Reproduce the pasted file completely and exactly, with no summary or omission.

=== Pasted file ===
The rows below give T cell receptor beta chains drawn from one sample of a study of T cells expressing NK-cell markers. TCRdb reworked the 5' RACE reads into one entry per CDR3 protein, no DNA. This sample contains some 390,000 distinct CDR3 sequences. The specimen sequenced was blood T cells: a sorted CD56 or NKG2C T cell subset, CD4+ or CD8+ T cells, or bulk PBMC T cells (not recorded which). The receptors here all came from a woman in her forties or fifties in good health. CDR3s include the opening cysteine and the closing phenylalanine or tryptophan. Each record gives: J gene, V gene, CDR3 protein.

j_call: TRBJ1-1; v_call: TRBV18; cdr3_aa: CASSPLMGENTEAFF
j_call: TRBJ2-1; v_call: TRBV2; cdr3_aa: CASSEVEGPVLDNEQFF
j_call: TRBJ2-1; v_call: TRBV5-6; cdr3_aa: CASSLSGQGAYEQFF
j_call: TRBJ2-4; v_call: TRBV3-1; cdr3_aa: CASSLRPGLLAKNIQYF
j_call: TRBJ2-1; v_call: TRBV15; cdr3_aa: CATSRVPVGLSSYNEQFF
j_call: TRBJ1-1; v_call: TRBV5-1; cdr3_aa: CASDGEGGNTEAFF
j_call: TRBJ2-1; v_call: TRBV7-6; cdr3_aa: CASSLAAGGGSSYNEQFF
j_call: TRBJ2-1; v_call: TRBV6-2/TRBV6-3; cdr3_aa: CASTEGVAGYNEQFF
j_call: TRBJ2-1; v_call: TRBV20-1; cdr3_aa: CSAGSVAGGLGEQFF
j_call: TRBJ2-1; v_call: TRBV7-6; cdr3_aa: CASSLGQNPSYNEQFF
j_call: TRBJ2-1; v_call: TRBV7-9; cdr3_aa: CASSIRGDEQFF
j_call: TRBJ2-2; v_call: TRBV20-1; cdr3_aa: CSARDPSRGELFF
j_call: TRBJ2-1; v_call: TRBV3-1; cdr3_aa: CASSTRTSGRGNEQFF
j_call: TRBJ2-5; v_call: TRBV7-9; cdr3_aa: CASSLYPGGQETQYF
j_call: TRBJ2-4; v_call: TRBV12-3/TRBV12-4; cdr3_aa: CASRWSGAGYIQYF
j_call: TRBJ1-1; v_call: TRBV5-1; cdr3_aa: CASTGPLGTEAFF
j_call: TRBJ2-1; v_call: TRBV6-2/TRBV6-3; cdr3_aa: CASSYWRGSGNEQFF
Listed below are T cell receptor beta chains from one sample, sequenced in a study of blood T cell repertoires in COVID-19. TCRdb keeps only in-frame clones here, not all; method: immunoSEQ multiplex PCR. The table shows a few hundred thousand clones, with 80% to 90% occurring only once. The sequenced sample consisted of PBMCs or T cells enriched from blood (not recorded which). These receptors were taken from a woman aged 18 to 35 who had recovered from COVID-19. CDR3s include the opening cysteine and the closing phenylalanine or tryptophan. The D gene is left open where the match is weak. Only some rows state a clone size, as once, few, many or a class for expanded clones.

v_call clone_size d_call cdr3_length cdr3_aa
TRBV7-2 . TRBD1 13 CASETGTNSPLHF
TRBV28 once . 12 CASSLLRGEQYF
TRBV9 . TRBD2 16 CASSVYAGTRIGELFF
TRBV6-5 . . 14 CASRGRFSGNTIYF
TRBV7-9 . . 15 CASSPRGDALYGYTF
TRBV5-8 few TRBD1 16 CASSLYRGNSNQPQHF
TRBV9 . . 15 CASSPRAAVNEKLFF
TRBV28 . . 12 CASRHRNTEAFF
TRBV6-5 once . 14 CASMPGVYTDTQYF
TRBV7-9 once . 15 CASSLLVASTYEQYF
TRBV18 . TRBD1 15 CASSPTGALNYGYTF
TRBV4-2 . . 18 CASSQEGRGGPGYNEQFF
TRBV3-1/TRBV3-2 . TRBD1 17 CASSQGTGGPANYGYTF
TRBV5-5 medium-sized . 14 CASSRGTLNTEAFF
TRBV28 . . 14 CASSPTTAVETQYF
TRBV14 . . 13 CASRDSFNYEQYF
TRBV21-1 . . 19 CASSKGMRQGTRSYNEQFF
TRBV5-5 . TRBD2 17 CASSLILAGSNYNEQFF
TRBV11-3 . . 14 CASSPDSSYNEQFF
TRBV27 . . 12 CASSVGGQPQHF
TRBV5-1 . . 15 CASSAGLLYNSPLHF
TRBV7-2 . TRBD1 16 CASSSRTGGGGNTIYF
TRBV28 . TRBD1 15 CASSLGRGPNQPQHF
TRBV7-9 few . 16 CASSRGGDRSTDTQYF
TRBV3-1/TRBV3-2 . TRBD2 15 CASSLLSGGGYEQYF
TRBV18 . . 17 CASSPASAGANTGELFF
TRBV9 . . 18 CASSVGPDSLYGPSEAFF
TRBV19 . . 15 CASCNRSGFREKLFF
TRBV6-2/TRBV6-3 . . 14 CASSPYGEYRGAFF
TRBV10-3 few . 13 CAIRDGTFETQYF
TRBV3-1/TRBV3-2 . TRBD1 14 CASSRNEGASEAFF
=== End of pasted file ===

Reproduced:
The rows below give T cell receptor beta chains drawn from one sample of a study of T cells expressing NK-cell markers. TCRdb reworked the 5' RACE reads into one entry per CDR3 protein, no DNA. This sample contains some 390,000 distinct CDR3 sequences. The specimen sequenced was blood T cells: a sorted CD56 or NKG2C T cell subset, CD4+ or CD8+ T cells, or bulk PBMC T cells (not recorded which). The receptors here all came from a woman in her forties or fifties in good health. CDR3s include the opening cysteine and the closing phenylalanine or tryptophan. Each record gives: J gene, V gene, CDR3 protein.

j_call: TRBJ1-1; v_call: TRBV18; cdr3_aa: CASSPLMGENTEAFF
j_call: TRBJ2-1; v_call: TRBV2; cdr3_aa: CASSEVEGPVLDNEQFF
j_call: TRBJ2-1; v_call: TRBV5-6; cdr3_aa: CASSLSGQGAYEQFF
j_call: TRBJ2-4; v_call: TRBV3-1; cdr3_aa: CASSLRPGLLAKNIQYF
j_call: TRBJ2-1; v_call: TRBV15; cdr3_aa: CATSRVPVGLSSYNEQFF
j_call: TRBJ1-1; v_call: TRBV5-1; cdr3_aa: CASDGEGGNTEAFF
j_call: TRBJ2-1; v_call: TRBV7-6; cdr3_aa: CASSLAAGGGSSYNEQFF
j_call: TRBJ2-1; v_call: TRBV6-2/TRBV6-3; cdr3_aa: CASTEGVAGYNEQFF
j_call: TRBJ2-1; v_call: TRBV20-1; cdr3_aa: CSAGSVAGGLGEQFF
j_call: TRBJ2-1; v_call: TRBV7-6; cdr3_aa: CASSLGQNPSYNEQFF
j_call: TRBJ2-1; v_call: TRBV7-9; cdr3_aa: CASSIRGDEQFF
j_call: TRBJ2-2; v_call: TRBV20-1; cdr3_aa: CSARDPSRGELFF
j_call: TRBJ2-1; v_call: TRBV3-1; cdr3_aa: CASSTRTSGRGNEQFF
j_call: TRBJ2-5; v_call: TRBV7-9; cdr3_aa: CASSLYPGGQETQYF
j_call: TRBJ2-4; v_call: TRBV12-3/TRBV12-4; cdr3_aa: CASRWSGAGYIQYF
j_call: TRBJ1-1; v_call: TRBV5-1; cdr3_aa: CASTGPLGTEAFF
j_call: TRBJ2-1; v_call: TRBV6-2/TRBV6-3; cdr3_aa: CASSYWRGSGNEQFF
Listed below are T cell receptor beta chains from one sample, sequenced in a study of blood T cell repertoires in COVID-19. TCRdb keeps only in-frame clones here, not all; method: immunoSEQ multiplex PCR. The table shows a few hundred thousand clones, with 80% to 90% occurring only once. The sequenced sample consisted of PBMCs or T cells enriched from blood (not recorded which). These receptors were taken from a woman aged 18 to 35 who had recovered from COVID-19. CDR3s include the opening cysteine and the closing phenylalanine or tryptophan. The D gene is left open where the match is weak. Only some rows state a clone size, as once, few, many or a class for expanded clones.

v_call clone_size d_call cdr3_length cdr3_aa
TRBV7-2 . TRBD1 13 CASETGTNSPLHF
TRBV28 once . 12 CASSLLRGEQYF
TRBV9 . TRBD2 16 CASSVYAGTRIGELFF
TRBV6-5 . . 14 CASRGRFSGNTIYF
TRBV7-9 . . 15 CASSPRGDALYGYTF
TRBV5-8 few TRBD1 16 CASSLYRGNSNQPQHF
TRBV9 . . 15 CASSPRAAVNEKLFF
TRBV28 . . 12 CASRHRNTEAFF
TRBV6-5 once . 14 CASMPGVYTDTQYF
TRBV7-9 once . 15 CASSLLVASTYEQYF
TRBV18 . TRBD1 15 CASSPTGALNYGYTF
TRBV4-2 . . 18 CASSQEGRGGPGYNEQFF
TRBV3-1/TRBV3-2 . TRBD1 17 CASSQGTGGPANYGYTF
TRBV5-5 medium-sized . 14 CASSRGTLNTEAFF
TRBV28 . . 14 CASSPTTAVETQYF
TRBV14 . . 13 CASRDSFNYEQYF
TRBV21-1 . . 19 CASSKGMRQGTRSYNEQFF
TRBV5-5 . TRBD2 17 CASSLILAGSNYNEQFF
TRBV11-3 . . 14 CASSPDSSYNEQFF
TRBV27 . . 12 CASSVGGQPQHF
TRBV5-1 . . 15 CASSAGLLYNSPLHF
TRBV7-2 . TRBD1 16 CASSSRTGGGGNTIYF
TRBV28 . TRBD1 15 CASSLGRGPNQPQHF
TRBV7-9 few . 16 CASSRGGDRSTDTQYF
TRBV3-1/TRBV3-2 . TRBD2 15 CASSLLSGGGYEQYF
TRBV18 . . 17 CASSPASAGANTGELFF
TRBV9 . . 18 CASSVGPDSLYGPSEAFF
TRBV19 . . 15 CASCNRSGFREKLFF
TRBV6-2/TRBV6-3 . . 14 CASSPYGEYRGAFF
TRBV10-3 few . 13 CAIRDGTFETQYF
TRBV3-1/TRBV3-2 . TRBD1 14 CASSRNEGASEAFF